So you’re a new hunter looking to conquer the great outdoors. That’s great but you can’t just tromp into the woods unprepared and uninformed and expect to be successful. You need knowledge, insight, and just a touch of luck.
With this series we’ll present you with the best information to get you started in the world of hunting. And for those of you with a few seasons already under your belt, maybe we can give you a refresher on The Basics.
The best advice about hunting clothes is the simplest: dress in layers. Temperatures can vary throughout the day leaving you either sweating or shivering but with a good base layer; you can strip down or pile on as many articles of clothing necessary to stay in the field all day.
Starting with the base layer, a good pair of socks can make a hunt. Look for thick, warm materials that help wick away moisture. You can layer socks as well, but doing so can cause bunching in your boot and leave you with blisters.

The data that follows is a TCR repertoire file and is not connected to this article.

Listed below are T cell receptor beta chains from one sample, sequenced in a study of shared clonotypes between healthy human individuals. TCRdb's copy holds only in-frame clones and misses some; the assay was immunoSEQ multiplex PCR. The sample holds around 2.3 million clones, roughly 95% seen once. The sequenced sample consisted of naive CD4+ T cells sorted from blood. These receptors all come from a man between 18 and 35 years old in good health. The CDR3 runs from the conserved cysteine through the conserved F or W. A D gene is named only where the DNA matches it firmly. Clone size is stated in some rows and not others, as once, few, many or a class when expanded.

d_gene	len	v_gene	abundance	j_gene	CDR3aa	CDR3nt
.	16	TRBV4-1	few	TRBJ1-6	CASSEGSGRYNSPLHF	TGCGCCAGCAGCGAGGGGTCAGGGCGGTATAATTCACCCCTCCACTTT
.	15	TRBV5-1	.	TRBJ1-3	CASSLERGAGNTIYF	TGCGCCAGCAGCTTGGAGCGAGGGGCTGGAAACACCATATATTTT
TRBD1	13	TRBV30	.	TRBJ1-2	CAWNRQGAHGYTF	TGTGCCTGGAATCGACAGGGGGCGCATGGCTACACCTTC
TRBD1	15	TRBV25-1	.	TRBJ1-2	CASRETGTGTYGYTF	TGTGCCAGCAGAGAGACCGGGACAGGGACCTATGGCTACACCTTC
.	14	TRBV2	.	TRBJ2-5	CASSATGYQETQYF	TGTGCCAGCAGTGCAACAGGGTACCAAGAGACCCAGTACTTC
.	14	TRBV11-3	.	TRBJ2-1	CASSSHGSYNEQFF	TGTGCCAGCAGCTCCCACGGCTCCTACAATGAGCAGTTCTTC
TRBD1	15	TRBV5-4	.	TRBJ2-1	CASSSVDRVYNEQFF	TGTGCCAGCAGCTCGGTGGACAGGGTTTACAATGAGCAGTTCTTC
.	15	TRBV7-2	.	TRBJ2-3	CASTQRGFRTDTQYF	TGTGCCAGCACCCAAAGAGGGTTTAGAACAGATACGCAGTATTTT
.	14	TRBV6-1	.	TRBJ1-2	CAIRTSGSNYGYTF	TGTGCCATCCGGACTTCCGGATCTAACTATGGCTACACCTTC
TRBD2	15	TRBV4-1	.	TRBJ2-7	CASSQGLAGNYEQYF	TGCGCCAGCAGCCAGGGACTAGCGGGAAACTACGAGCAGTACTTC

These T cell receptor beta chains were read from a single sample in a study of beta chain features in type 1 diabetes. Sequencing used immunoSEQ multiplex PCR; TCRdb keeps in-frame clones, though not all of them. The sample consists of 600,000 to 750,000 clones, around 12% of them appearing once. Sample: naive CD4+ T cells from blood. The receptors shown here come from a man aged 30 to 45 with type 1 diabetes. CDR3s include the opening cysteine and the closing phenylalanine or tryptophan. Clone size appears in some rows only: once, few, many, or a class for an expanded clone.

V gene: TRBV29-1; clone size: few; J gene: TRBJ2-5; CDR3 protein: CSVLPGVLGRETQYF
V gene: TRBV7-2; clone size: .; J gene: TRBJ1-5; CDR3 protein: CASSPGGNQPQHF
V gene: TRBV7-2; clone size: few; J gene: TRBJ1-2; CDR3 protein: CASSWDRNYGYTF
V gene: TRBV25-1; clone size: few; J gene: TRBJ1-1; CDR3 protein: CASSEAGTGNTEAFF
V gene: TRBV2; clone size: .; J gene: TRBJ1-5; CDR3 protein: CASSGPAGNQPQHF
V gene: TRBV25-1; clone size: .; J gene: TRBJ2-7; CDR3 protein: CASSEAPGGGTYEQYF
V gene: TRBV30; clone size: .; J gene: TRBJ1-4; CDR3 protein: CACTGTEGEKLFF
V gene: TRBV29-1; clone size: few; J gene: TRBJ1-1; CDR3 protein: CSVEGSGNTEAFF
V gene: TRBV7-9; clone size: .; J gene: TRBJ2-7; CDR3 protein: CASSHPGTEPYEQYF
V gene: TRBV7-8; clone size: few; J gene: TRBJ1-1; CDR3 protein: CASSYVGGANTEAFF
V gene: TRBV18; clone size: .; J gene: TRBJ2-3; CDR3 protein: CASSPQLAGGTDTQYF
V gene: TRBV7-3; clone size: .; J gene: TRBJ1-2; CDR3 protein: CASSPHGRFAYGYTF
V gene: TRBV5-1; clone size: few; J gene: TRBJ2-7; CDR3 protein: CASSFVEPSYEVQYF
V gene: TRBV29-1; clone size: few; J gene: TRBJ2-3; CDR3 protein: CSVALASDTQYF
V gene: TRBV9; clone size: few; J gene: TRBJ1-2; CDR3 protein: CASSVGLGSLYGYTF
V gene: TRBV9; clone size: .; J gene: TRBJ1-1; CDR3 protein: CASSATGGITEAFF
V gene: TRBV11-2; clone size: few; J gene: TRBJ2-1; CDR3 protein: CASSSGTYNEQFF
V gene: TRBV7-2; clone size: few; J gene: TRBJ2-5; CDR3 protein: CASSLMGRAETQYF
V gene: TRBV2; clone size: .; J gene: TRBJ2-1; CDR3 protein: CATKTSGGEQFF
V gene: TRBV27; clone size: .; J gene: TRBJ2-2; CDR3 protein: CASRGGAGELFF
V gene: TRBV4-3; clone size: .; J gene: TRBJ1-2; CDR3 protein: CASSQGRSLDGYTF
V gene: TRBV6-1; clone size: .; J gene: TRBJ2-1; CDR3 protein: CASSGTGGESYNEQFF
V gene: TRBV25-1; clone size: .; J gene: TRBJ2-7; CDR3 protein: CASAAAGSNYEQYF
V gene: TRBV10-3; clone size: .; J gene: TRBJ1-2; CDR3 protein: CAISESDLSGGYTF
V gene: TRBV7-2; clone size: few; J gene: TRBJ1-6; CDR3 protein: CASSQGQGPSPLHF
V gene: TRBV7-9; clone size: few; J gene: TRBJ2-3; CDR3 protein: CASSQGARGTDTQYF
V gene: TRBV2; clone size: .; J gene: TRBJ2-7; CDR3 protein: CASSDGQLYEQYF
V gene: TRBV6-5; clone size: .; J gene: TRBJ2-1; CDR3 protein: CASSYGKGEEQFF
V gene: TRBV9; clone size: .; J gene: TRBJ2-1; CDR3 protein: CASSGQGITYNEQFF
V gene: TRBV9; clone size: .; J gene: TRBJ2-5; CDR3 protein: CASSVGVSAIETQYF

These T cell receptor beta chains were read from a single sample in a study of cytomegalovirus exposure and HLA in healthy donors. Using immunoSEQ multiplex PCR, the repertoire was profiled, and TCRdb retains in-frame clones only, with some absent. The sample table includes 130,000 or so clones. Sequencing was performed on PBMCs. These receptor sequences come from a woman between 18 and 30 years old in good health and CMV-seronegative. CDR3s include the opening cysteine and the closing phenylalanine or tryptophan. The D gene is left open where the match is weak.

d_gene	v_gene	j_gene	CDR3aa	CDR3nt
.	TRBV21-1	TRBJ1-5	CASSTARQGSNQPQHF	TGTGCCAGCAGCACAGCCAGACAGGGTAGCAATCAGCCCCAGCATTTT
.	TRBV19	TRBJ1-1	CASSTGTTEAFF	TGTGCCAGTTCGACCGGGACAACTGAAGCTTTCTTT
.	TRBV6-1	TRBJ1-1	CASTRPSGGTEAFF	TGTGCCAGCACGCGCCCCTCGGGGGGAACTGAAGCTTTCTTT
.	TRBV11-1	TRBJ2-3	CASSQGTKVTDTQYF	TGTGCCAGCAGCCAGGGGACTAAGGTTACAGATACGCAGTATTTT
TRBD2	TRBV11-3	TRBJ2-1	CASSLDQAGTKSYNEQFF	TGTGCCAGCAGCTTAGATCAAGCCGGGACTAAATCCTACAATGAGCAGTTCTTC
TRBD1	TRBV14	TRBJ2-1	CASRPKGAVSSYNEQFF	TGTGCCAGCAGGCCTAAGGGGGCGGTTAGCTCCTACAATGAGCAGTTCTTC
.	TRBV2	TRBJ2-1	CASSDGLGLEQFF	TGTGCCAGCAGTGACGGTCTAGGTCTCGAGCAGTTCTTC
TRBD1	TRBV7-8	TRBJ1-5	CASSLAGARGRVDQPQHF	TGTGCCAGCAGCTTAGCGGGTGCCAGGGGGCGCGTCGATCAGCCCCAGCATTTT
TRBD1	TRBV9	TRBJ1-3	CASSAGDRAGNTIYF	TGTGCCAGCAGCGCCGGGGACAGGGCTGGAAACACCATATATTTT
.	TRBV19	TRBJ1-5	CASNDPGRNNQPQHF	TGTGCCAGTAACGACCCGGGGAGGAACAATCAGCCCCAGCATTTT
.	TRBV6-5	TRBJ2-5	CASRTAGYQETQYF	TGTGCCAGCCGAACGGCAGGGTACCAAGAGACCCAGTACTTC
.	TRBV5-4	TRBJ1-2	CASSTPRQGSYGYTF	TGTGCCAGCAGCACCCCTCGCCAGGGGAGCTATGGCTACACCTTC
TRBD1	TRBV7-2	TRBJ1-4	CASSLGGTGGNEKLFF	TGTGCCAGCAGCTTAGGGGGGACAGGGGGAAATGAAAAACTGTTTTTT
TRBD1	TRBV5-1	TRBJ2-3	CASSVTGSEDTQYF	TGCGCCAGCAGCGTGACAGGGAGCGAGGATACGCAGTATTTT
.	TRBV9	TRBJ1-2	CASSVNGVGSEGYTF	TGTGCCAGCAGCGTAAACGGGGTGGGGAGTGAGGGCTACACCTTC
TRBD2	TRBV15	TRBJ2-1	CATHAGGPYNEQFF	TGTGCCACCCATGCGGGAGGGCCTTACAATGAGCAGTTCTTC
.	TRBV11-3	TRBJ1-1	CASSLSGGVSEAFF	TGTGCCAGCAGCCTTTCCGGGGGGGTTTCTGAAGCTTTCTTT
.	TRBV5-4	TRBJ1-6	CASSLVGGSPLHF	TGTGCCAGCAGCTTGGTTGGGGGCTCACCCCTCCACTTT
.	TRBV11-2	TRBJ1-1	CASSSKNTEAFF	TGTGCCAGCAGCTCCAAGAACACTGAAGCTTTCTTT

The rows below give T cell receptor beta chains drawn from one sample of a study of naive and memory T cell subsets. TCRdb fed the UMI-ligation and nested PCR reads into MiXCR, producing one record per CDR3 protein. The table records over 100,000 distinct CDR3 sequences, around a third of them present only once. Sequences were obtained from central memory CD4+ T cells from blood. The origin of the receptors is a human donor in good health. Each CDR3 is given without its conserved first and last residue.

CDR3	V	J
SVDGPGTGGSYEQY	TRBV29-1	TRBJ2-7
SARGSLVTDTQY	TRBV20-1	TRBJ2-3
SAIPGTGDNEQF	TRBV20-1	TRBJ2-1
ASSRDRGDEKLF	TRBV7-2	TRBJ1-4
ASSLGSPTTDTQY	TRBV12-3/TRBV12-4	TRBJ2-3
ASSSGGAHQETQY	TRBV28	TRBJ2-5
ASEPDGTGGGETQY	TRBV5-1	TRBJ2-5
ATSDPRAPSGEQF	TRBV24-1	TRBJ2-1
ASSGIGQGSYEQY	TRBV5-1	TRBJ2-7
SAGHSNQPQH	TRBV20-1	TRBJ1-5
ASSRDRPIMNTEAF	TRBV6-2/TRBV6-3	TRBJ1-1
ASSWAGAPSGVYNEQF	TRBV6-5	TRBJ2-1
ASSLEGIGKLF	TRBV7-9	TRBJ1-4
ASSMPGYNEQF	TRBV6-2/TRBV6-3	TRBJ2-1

Next up, a full-body layer. We’re talking long-johns, a classic choice for keeping you warm in cold climates. People have been wearing some form of these traditionally wool garments since the 18th century. Today, there are many options for fabrics and designs that decrease heat loss while still keeping you dry. Try to find darker colors or camouflage in case you need to strip all the way down during those warm fall days.
It’s time to pile on. Start with a camo pattered t-shirt; something lightweight as this will be your last layer to shed should the temperature climb. Cover that with a long-sleeve t-shirt or turtleneck. Lastly, a soft-fabric top shirt that will lock in your warmth. Your needs may vary when it comes to layering. Just remember it’s always best to have too much and not need it, than need it and not have it.
Pants are more difficult to layer, so you’ll want to find a comfortable and sturdy pair that fits your hunting situation. If the forecast looks bitterly cold, look for insulated pants or overalls to provide the best protection from the elements. On a warm day, though, a pair of standard camouflage pants will do just fine.
Outerwear comes in many shapes and styles to fit your needs. You can use hooded sweatshirts, large coats, overalls, rain pants, even jumpsuits. Look for something insulated that can easily be rolled and stored in your back pack for as-needed use. And remember, whatever clothing you choose, always obey state regulation and make your last layer blaze orange.
You’re starting to look like a hunter but you’re going to need a way to carry those extra layers. Up next on The Basics, bags, satchels, and packs.